They tend to bond strongly to one person and are very friendly in a family setting, but somewhat reserved with strangers.
12. Mokave Jag cat
The Mokave Jag cat, or “Jag cats” as owners call them, is quite new, having only received its official purebred registry approval in 2005!
This striking cat is a cross between a Bobcat, Asian Leopard cat and Jungle cat.
They are cats that look like leopards, and even their faces seem more feral.
Although the sole breeder of Jag Cats explains that she choose parent cats carefully to ensure her kittens will grow up to be wonderful and loving pet cats!
The Mokave Jag cat is as close as you can come to finding an Asian leopard cat for sale.
But here, be prepared for a price tag to match – the current Asian leopard cat price is $5,000 for a kitten and a whopping $15,000 for an adult cat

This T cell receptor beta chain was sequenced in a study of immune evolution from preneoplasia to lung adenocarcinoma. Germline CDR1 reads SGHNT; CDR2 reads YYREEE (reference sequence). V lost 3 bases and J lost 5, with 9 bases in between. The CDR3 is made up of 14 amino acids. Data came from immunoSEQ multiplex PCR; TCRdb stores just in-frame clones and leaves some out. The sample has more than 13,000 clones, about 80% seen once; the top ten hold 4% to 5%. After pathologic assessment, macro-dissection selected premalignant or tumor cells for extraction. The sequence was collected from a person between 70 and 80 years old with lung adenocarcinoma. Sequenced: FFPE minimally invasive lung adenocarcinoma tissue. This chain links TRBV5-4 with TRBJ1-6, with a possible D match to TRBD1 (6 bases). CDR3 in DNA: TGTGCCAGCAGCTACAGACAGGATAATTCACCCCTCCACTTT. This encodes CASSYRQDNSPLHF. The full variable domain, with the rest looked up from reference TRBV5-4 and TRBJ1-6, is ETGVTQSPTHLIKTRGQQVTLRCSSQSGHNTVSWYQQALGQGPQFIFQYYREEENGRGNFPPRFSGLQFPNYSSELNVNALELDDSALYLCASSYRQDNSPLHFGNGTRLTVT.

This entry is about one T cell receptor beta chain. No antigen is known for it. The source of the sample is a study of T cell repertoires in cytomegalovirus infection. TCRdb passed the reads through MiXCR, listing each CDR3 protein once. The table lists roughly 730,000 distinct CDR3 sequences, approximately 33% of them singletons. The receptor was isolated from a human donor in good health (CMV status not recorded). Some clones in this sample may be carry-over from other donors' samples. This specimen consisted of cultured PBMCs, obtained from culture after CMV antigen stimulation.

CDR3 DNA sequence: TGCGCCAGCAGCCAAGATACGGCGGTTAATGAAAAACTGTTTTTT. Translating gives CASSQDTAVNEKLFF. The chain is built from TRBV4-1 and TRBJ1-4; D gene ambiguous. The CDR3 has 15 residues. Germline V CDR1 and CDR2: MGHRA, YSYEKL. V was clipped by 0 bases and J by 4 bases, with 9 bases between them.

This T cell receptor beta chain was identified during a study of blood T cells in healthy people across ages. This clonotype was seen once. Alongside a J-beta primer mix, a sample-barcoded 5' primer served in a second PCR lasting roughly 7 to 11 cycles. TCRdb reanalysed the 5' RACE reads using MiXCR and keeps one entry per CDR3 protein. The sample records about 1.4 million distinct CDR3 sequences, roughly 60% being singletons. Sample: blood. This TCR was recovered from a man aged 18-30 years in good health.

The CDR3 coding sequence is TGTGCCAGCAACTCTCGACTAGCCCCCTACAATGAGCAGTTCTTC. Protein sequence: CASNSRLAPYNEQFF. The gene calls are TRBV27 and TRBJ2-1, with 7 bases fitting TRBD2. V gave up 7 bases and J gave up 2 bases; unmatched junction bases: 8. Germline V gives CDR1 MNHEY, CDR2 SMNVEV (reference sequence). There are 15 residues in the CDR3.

Jag cats are big cats that can reach 20 pounds or heavier.
These cats are extremely smart and social, but as a new breed we don’t know a lot about them at the moment.
Cats that look like leopards
Have you fallen in love with any of these cats that look like leopards?
Either waym we hope you have enjoyed reading about all the amazing breeds of domestic cats that look like leopards!
Now that you know it is possible to have a house cat with leopard spots you can share your life with, which cat breed would you pick and why?
We would love to hear about your favorite leopard looking cat!
Resources and Further Reading
- Benson, K., DVM, “Exotic Hybrid Cats and Their Hidden Dangers,” Pet Poison Helpline, 2017.
- Handwerk, B., “House Cat Origin Traced to Middle Eastern Wildcat Ancestor,” National Geographic, 2007.
- Lyons, L.A., “Cat Domestication & Breed Development,” Journal of the American Society of Animal Science (ASAS), 2014.
- Kurushima, J.D., “Variation of Cats under Domestication: Genetic Assignment of Domestic Cats to Breeds and Worldwide Random Bred Populations,” Animal Genetics, National Institutes of Health, 2013.
- Driscoll, C.A., et al, “The Taming of the Cat,” Scientific American, 2009.